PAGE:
Maybe someone could re-create what you have in 10 minutes? 20 minutes? But would it be as thorough and/or thought out? Sure, the more experience, the more efficient one (probably) becomes. My advice is to not worry about your performance, but instead program because you enjoy it. If you want to become a better coder, then simply keep in mind that there is always room for improvement in the way you go about designing software, and learn what you can at you own pace. Do it because you want to, not because you feel like you have to. Enjoy your experience.

Personally, my current struggle is being content with what I produce - I am unrelentingly second (triple, quadruple, etc) guessing everything I write, and it only stifles my productivity and enjoyment. Good luck.

#4 Xanather   Members   -  Reputation: 703

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Posted 27 October 2012 - 04:17 AM

Both posts make sense. Thanks for the replies Bacterius and radioteeth. I probably am going fast enough after reading your two posts, and of course I program for fun :D

Thanks again,
Xanather.

#5 froop   Members   -  Reputation: 636

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Posted 27 October 2012 - 10:22 AM

What did you spend the most time on?

Sometimes I spend like 90% reading through some docs or googling examples or finding silly mistakes. And only 10% actually coding.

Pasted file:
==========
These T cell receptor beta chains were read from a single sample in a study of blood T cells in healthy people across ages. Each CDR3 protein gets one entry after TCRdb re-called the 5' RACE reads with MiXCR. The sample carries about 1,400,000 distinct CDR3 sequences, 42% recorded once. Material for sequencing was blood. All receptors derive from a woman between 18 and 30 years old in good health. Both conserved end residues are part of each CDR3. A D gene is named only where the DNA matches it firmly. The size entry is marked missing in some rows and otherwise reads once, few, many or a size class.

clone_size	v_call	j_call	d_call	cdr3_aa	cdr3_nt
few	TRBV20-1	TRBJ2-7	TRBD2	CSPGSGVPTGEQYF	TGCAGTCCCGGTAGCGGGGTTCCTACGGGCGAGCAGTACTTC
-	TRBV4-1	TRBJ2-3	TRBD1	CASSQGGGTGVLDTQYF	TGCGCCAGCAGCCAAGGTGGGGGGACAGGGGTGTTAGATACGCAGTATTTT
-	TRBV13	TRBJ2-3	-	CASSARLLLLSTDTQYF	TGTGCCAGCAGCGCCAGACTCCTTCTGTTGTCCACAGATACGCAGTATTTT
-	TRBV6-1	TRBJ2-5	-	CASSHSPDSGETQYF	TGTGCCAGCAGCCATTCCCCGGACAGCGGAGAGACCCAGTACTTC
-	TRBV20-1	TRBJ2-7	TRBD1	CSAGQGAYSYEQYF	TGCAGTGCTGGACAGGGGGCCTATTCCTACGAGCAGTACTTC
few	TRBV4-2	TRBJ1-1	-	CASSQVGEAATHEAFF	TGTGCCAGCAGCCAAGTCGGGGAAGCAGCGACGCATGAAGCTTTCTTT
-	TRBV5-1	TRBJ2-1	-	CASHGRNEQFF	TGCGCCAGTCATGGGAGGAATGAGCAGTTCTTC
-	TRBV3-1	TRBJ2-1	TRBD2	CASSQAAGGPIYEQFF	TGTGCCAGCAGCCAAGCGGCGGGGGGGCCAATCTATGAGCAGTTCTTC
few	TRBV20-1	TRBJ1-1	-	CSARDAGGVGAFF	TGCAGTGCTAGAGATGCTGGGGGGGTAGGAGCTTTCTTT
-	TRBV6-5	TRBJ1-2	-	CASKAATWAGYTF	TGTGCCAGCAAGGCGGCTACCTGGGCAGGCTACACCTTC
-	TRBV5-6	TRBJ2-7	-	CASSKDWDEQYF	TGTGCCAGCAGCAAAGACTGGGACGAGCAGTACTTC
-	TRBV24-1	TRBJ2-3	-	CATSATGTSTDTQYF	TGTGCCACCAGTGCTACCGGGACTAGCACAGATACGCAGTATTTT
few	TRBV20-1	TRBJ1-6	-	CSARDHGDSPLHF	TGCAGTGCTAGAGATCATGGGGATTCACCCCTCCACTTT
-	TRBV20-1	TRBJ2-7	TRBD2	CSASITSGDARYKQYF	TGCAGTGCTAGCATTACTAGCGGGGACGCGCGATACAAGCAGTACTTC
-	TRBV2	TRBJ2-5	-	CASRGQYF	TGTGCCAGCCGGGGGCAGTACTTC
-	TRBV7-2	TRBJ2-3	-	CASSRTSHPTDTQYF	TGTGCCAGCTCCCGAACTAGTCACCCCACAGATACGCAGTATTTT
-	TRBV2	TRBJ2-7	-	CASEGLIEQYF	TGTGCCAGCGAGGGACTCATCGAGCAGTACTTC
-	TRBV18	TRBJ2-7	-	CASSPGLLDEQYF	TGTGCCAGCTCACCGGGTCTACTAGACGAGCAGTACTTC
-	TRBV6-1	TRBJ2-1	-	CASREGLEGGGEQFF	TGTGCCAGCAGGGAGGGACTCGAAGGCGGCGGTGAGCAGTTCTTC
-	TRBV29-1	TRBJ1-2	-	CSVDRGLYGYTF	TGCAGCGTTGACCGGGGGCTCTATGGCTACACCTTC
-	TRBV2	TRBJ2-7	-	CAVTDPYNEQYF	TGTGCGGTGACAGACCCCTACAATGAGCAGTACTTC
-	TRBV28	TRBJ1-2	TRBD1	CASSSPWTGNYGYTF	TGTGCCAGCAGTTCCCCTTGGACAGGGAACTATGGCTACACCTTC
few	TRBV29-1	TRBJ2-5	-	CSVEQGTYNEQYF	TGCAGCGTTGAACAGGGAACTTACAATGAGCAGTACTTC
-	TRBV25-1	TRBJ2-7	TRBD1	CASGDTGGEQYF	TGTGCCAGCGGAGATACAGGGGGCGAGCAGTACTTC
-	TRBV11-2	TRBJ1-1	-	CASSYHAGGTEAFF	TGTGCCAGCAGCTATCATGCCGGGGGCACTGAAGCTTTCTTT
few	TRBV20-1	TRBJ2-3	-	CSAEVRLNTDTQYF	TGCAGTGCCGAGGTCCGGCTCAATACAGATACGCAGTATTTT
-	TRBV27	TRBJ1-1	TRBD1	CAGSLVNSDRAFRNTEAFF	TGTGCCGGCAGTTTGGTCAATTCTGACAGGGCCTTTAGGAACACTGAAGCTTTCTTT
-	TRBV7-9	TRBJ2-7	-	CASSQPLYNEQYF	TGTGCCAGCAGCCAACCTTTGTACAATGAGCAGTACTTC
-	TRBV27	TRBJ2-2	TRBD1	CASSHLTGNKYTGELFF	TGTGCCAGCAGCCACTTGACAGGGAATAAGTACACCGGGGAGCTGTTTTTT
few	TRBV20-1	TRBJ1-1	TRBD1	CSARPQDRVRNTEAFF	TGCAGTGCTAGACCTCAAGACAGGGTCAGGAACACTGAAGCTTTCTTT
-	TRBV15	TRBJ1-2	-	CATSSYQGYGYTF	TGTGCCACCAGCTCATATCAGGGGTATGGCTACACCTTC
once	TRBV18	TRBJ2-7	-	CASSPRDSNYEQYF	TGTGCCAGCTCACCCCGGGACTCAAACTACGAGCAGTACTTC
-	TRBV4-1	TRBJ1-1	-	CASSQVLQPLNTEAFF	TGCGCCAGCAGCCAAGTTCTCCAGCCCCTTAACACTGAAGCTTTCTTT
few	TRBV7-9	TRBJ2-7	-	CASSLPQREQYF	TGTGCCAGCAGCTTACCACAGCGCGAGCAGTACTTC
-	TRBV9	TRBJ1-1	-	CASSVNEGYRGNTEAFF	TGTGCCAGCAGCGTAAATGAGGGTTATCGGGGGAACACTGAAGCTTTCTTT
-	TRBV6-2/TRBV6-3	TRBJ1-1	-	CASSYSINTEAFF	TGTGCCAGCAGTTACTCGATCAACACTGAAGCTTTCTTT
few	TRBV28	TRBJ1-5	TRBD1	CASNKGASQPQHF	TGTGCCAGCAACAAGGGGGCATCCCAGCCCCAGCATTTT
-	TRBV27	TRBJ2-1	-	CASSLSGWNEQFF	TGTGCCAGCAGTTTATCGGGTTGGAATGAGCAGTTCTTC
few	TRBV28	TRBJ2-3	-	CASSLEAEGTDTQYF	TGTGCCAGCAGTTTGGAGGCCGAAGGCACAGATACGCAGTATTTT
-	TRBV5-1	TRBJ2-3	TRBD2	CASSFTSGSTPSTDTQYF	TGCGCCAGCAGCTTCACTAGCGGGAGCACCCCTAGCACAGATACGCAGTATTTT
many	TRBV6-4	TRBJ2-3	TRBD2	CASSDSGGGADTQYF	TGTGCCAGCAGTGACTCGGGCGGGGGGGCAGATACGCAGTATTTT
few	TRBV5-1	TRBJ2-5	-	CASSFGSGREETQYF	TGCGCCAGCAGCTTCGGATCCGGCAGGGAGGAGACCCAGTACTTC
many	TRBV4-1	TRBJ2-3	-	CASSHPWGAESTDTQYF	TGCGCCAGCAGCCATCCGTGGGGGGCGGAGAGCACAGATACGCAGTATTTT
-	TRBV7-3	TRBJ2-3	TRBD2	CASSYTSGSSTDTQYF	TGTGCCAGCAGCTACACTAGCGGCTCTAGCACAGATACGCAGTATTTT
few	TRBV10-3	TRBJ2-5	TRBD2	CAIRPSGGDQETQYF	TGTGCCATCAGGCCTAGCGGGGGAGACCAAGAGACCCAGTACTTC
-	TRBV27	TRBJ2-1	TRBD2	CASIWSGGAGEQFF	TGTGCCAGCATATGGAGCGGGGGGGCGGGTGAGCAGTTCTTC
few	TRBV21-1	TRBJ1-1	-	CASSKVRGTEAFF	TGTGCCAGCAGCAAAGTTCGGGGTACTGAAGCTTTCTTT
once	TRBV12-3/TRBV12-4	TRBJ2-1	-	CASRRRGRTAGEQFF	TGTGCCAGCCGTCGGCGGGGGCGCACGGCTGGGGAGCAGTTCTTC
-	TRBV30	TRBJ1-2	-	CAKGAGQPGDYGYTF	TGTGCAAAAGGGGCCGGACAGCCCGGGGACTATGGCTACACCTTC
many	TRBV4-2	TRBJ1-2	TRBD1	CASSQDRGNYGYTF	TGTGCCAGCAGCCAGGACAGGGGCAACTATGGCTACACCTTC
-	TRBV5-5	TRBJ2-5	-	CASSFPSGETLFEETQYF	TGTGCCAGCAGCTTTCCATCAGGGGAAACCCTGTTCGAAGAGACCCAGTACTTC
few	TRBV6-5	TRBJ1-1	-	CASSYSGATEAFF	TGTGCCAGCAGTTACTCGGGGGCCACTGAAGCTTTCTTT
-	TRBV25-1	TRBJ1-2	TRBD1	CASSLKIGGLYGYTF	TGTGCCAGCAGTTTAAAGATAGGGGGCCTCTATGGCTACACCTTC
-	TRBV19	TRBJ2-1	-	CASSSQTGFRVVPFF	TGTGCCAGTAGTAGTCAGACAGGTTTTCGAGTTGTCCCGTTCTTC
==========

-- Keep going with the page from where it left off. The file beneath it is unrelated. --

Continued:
Edited by froop, 27 October 2012 - 10:22 AM.


#6 Xanather   Members   -  Reputation: 703

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Posted 27 October 2012 - 11:40 PM

Probably 2/3 coding and 1/3 making the textbox in paint.net, I don't think I looked on the web at all for this.

#7 Exodus111   Members   -  Reputation: 148

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Posted 28 October 2012 - 06:13 AM

I'm also pretty slow, at least I feel that way, but I think of it like this. Quality vs Speed, and if I spend too long at any part of the process it must have been for a good reason.

-Exo

#8 Cromulent   Members   -  Reputation: 353

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Posted 28 October 2012 - 06:15 AM

Most of the time speed of development is based more on personal motivation than actual ability. I find that sometimes I work at a crawl because I am doing something boring (like implementing a web service client) and I can't be bothered. Other times I get into the "zone" and will work for hours non-stop until I run out of steam (high caffeine content drinks help with this :)). So just go with the flow.

#9 richardjdare   Members   -  Reputation: 322

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Posted 28 October 2012 - 06:44 AM

When I was younger I was a pretty slow programmer. I used to obsess over the smallest details, reading all the docs even for little things like opening a window or doing a file requester. I used to love dwelling on the *feeling* of programming, if that doesn't sound too strange. It was just time and experience that made me speed up.

Working in web app development certainly helped me; the turnaround time for a site is so fast. Also, before I was in work, I found that doing little projects for other people helped, as I felt obliged to them to get the job done quickly.

Also, a lot of very fast people are doing things that are variants of what they've done before. In game coding in particular there's a lot of experimentation going on, a lot of groping in the dark. But that experimentation leads to new techniques, which you can then apply quickly.